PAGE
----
(Working on my first draft of “Kissed by the Taliban” in a ramshackle cabin in the Appalachian Mountains, January, 2014)

INTRO: Starting where I wound up

January 2014, a small town in the Appalachian Mountains

There’s no forgetting what happened, though I’ve done my damnedest to curb a self-destructive compulsion to relive my worst day. The scar on my face is a constant reminder. I catch myself tracing it with a forefinger all the time. One of the metal plates fastened to my cheekbone protrudes from the base of my right eye socket. Even when I press it gently, a sharp pain streaks across my face and neck. Why I do this confounds me, but I can’t stop.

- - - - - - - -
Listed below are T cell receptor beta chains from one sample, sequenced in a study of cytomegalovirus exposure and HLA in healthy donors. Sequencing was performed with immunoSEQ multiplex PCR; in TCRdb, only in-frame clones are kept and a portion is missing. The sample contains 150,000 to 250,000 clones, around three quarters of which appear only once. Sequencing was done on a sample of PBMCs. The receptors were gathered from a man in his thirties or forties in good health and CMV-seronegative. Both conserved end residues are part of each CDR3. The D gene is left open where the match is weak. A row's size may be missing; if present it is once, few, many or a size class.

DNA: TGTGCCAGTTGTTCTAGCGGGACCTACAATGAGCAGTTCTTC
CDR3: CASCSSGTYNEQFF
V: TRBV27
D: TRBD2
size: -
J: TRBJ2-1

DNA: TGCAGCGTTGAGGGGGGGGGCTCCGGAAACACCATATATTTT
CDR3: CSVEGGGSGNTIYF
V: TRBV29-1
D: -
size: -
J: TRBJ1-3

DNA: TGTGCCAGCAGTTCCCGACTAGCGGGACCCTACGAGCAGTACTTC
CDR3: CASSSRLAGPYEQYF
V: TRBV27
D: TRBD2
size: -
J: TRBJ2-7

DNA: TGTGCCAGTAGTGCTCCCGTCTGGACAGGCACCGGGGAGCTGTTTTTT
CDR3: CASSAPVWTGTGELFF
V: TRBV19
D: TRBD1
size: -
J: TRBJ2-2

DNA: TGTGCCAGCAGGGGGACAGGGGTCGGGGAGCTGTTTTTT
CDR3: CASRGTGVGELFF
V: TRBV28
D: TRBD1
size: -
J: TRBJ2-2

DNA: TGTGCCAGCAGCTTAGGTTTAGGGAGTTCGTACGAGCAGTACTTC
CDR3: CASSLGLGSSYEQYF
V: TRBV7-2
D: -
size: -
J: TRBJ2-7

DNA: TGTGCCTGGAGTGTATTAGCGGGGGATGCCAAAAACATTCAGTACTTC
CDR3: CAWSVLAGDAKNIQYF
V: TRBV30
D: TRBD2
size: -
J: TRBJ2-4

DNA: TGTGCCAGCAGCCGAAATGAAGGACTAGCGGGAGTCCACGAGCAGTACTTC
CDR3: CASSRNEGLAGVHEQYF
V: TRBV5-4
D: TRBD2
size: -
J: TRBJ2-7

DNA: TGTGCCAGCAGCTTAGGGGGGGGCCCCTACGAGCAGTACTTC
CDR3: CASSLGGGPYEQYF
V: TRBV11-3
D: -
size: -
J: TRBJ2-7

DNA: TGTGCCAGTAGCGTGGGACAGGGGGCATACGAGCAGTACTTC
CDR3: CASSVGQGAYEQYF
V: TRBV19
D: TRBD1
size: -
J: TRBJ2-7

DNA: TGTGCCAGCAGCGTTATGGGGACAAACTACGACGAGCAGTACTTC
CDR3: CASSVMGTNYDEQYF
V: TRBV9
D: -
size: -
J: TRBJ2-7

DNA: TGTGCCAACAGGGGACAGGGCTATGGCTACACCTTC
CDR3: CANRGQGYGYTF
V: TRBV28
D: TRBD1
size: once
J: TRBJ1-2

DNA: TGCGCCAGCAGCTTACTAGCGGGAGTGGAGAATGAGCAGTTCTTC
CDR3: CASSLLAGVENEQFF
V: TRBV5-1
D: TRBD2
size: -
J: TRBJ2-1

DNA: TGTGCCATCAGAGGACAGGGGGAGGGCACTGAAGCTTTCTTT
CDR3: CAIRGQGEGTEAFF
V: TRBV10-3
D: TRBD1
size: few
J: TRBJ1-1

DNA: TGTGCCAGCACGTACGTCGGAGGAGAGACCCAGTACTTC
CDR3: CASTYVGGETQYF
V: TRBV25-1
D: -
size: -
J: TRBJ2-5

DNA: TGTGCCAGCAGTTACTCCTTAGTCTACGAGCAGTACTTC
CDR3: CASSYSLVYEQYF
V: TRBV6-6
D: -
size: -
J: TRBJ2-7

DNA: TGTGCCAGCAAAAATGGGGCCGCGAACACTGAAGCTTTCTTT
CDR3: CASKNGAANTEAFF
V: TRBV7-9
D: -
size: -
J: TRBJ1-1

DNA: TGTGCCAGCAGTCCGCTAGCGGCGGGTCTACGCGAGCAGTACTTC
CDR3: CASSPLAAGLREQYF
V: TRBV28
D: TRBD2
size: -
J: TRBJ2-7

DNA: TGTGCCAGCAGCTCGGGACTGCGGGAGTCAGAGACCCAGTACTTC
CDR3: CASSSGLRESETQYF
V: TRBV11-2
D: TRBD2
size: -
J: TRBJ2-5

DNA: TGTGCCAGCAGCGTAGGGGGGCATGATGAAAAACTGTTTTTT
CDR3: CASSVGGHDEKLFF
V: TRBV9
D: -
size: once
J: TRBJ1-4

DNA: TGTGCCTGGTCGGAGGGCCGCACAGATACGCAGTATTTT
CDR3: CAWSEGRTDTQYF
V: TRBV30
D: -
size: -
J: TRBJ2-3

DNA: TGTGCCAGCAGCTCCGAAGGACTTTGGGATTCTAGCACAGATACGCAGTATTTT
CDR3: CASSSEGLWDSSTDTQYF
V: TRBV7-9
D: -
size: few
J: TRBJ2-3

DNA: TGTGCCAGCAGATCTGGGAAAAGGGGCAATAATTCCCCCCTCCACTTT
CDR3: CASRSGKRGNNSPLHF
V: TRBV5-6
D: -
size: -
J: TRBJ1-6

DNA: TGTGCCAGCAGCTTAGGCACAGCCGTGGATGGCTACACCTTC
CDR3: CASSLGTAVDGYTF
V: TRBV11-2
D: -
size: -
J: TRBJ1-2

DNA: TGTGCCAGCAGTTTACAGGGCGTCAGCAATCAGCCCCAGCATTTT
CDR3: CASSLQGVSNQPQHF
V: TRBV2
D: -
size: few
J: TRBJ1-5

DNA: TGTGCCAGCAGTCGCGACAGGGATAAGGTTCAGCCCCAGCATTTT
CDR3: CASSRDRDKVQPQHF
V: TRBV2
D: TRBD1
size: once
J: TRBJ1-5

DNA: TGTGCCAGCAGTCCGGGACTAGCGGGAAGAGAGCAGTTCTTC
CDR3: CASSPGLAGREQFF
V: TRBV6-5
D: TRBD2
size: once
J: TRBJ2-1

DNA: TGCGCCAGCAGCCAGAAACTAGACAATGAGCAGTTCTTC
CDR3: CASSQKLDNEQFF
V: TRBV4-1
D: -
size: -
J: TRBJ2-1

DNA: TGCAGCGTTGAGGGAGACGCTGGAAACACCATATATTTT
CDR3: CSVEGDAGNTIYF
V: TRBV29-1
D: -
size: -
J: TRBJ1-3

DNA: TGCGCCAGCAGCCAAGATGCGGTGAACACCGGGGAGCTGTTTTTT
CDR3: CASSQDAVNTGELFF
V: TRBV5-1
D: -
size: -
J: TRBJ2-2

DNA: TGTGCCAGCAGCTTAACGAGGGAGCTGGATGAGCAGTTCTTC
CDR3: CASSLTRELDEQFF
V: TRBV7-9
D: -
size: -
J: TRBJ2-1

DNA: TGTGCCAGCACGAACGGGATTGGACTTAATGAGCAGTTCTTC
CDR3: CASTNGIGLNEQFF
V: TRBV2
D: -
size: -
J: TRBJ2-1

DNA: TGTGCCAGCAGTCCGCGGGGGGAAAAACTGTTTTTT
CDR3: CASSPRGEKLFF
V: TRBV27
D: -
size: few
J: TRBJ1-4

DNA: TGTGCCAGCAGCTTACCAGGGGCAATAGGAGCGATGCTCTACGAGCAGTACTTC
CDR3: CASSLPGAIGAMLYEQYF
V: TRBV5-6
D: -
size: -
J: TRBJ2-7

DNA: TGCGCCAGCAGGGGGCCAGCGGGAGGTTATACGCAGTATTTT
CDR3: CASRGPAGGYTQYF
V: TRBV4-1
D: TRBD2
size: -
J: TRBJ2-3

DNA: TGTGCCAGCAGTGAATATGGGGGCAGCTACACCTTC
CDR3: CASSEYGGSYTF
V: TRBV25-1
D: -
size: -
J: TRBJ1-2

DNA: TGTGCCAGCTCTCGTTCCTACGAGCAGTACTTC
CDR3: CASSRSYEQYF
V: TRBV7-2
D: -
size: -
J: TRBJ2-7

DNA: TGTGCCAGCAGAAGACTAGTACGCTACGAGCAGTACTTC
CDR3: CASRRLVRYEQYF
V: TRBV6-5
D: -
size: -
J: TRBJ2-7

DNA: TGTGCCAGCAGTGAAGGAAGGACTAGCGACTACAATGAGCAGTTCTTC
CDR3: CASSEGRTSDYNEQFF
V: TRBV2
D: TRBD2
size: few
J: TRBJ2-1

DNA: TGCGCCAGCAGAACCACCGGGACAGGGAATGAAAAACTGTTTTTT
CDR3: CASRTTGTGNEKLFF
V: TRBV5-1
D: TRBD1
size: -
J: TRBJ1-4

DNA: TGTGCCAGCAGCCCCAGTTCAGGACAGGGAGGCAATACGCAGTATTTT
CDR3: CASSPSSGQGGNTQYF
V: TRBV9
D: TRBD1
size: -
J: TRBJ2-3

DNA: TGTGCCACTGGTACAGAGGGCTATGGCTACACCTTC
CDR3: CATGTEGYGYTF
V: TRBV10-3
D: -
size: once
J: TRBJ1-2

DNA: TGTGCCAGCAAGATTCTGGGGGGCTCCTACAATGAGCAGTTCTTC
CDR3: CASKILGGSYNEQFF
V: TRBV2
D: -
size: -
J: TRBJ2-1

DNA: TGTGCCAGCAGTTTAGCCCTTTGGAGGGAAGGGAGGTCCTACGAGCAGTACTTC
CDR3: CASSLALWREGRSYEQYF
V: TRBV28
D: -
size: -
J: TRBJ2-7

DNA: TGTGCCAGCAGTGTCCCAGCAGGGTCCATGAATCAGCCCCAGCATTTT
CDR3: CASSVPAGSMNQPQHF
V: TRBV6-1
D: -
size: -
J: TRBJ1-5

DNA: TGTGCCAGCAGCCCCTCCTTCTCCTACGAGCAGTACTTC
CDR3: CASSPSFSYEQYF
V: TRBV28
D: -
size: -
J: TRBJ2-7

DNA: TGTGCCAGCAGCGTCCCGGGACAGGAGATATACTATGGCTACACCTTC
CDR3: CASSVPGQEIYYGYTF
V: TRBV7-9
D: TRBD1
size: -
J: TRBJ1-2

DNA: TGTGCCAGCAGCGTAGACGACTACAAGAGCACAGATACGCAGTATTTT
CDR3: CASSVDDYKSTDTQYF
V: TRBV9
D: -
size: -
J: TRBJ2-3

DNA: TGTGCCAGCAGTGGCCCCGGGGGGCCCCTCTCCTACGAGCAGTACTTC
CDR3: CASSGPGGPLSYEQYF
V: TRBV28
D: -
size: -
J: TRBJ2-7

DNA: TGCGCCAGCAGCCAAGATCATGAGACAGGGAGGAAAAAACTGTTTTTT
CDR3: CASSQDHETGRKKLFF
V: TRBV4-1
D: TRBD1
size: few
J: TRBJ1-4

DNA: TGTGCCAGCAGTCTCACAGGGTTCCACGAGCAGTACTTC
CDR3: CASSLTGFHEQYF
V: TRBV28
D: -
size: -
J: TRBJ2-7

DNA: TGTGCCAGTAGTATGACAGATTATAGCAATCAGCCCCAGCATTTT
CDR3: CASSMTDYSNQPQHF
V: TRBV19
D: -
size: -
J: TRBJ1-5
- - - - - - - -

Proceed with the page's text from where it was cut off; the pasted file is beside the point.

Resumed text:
The vision in my bad eye seems to have gotten worse in recent months. My glasses don’t work as well as they once did. I’ve all but given up using them in favor of an eye patch I wear only when I’m alone.

Consequently, when I’m out in the world, everything is in two fields of vision—one clear, the other foggy—unless I keep my right eye shut. I find myself spending less time with others due to my discomfort and insecurity. Either I need to get better glasses or resign myself to Unibomber-like solitude.

Before the scar and my bad eye, I was a romantic, a serial monogamist who thought he finally found the right girl and was on the verge of tying the knot. Now I wonder whether I’m even emotionally fit to ask a woman to dinner and a movie. Most days I’m home with the doors locked before the sun goes down.